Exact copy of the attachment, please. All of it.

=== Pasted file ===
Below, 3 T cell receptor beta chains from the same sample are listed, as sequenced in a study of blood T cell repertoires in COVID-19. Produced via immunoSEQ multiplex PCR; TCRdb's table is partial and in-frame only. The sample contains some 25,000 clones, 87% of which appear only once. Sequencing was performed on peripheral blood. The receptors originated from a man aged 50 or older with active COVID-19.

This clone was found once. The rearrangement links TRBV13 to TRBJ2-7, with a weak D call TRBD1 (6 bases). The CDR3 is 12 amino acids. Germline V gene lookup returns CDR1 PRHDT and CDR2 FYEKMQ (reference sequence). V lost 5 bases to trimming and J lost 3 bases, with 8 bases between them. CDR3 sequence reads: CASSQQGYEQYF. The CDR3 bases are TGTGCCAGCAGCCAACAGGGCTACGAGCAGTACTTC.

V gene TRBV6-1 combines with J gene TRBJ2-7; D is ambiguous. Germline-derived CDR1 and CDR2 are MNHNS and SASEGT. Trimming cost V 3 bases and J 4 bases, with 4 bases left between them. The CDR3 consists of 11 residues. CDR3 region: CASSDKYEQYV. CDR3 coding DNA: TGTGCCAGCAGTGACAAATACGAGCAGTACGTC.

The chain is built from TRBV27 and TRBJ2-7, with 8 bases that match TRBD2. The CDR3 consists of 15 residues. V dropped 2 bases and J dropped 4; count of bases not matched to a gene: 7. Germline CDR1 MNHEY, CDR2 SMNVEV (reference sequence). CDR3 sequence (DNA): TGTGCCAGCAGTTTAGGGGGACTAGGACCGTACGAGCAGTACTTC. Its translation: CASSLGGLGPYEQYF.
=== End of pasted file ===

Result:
Below, 3 T cell receptor beta chains from the same sample are listed, as sequenced in a study of blood T cell repertoires in COVID-19. Produced via immunoSEQ multiplex PCR; TCRdb's table is partial and in-frame only. The sample contains some 25,000 clones, 87% of which appear only once. Sequencing was performed on peripheral blood. The receptors originated from a man aged 50 or older with active COVID-19.

This clone was found once. The rearrangement links TRBV13 to TRBJ2-7, with a weak D call TRBD1 (6 bases). The CDR3 is 12 amino acids. Germline V gene lookup returns CDR1 PRHDT and CDR2 FYEKMQ (reference sequence). V lost 5 bases to trimming and J lost 3 bases, with 8 bases between them. CDR3 sequence reads: CASSQQGYEQYF. The CDR3 bases are TGTGCCAGCAGCCAACAGGGCTACGAGCAGTACTTC.

V gene TRBV6-1 combines with J gene TRBJ2-7; D is ambiguous. Germline-derived CDR1 and CDR2 are MNHNS and SASEGT. Trimming cost V 3 bases and J 4 bases, with 4 bases left between them. The CDR3 consists of 11 residues. CDR3 region: CASSDKYEQYV. CDR3 coding DNA: TGTGCCAGCAGTGACAAATACGAGCAGTACGTC.

The chain is built from TRBV27 and TRBJ2-7, with 8 bases that match TRBD2. The CDR3 consists of 15 residues. V dropped 2 bases and J dropped 4; count of bases not matched to a gene: 7. Germline CDR1 MNHEY, CDR2 SMNVEV (reference sequence). CDR3 sequence (DNA): TGTGCCAGCAGTTTAGGGGGACTAGGACCGTACGAGCAGTACTTC. Its translation: CASSLGGLGPYEQYF.